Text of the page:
X Corp.’s assertion that the scraping alleged here violates a user’s “safety and security” in his publicly disseminated tweets is therefore a non-starter. CCDH would not, and should not, have foreseen at the time of contracting that X Corp. would need to expend money to address “safety and security” issues following the scraping of ten users’ public tweets.

b. Harm to X Corp.

Second, X Corp. argued that it was entitled to expend resources responding to CCDH’s scraping because that scraping might have caused harm to X Corp.’s systems. X Corp. maintained that it was entitled to “dive in and understand what was done, how it was done, what data was taken, whether there was any damage,” and to conduct “a large investigation and then remedial action,” Tr. of 2/29/24 Hearing at 9:16–20, adding that “[i]t is well known in this space that if you scrape,” the scrapee will need to investigate and “put up anti-scraping measures,” id. at 35:9–14. X Corp. conceded that it is not able to prevent scraping “100 percent” of the time, but stated that it can make scraping more difficult, and should be compensated for trying to do so. Id. at 35:21–36:7.[22] The problem with this argument is that it is at odds with what X Corp. has alleged.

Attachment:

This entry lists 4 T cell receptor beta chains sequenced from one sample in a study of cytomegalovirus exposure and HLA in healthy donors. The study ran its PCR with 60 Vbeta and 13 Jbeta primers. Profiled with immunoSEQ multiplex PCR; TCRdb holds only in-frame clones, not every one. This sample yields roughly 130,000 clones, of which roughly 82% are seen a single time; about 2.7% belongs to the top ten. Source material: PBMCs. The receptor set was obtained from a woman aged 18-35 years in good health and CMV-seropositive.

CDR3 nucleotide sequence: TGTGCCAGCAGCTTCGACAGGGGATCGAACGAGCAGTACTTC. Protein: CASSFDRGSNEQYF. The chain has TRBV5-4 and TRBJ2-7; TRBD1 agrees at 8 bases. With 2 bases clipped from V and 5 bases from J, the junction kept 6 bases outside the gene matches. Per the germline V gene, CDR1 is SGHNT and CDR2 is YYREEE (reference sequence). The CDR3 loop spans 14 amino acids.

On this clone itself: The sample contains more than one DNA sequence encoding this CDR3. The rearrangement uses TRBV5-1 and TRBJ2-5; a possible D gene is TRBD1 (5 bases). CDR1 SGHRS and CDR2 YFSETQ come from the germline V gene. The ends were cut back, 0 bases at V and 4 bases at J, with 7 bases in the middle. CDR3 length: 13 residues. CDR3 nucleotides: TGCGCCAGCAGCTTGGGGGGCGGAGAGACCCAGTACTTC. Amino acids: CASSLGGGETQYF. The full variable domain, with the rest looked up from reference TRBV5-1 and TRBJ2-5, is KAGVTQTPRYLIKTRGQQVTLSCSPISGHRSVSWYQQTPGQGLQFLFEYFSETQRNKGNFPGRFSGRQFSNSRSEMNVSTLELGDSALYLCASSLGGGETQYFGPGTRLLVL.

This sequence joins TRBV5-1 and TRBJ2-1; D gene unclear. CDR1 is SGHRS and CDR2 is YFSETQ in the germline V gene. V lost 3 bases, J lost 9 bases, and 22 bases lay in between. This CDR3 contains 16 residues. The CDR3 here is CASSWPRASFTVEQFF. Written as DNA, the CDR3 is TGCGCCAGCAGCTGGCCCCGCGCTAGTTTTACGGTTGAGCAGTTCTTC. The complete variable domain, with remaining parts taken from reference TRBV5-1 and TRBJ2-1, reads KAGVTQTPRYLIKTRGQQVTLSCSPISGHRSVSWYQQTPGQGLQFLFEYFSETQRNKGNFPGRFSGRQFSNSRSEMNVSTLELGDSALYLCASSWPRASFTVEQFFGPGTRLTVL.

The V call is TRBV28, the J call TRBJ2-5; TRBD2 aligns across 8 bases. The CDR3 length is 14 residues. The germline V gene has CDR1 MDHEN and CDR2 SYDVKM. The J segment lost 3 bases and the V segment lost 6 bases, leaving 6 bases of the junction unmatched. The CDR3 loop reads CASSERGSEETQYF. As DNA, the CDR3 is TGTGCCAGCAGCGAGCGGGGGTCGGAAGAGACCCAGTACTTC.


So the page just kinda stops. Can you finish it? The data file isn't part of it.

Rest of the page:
Although social media platforms do not like it, scraping, for various ends, is commonplace. See, e.g., ACLU Br. at 7 (“Researchers and Journalists Use Scraping to Enable Speech in the Public Interest and Hold Power to Account.”); see also id. at 8–9 (collecting sources); Andrew Sellars, “Twenty Years of Web Scraping and the Computer Fraud and Abuse Act,” 24 B.U. J. Sci. & Tech. L 372, 375 (2018) (“Web scraping has proliferated beneath the shadow of the [CFAA].”); hiQ 2022 Circuit opinion, 31 F.4th at 1202 (“HiQ points out that data scraping is a common method of gathering information, used by search engines, academic researchers, and many others. According to hiQ, letting established entities that already have accumulated large user data sets decide who can scrape that data from otherwise public websites gives those entities outsized control over how such data may be put to use . . . the public interest favors hiQ’s position.”); see also id. at 1186 (“LinkedIn blocks approximately 95 million automated attempts to scrape data every day”).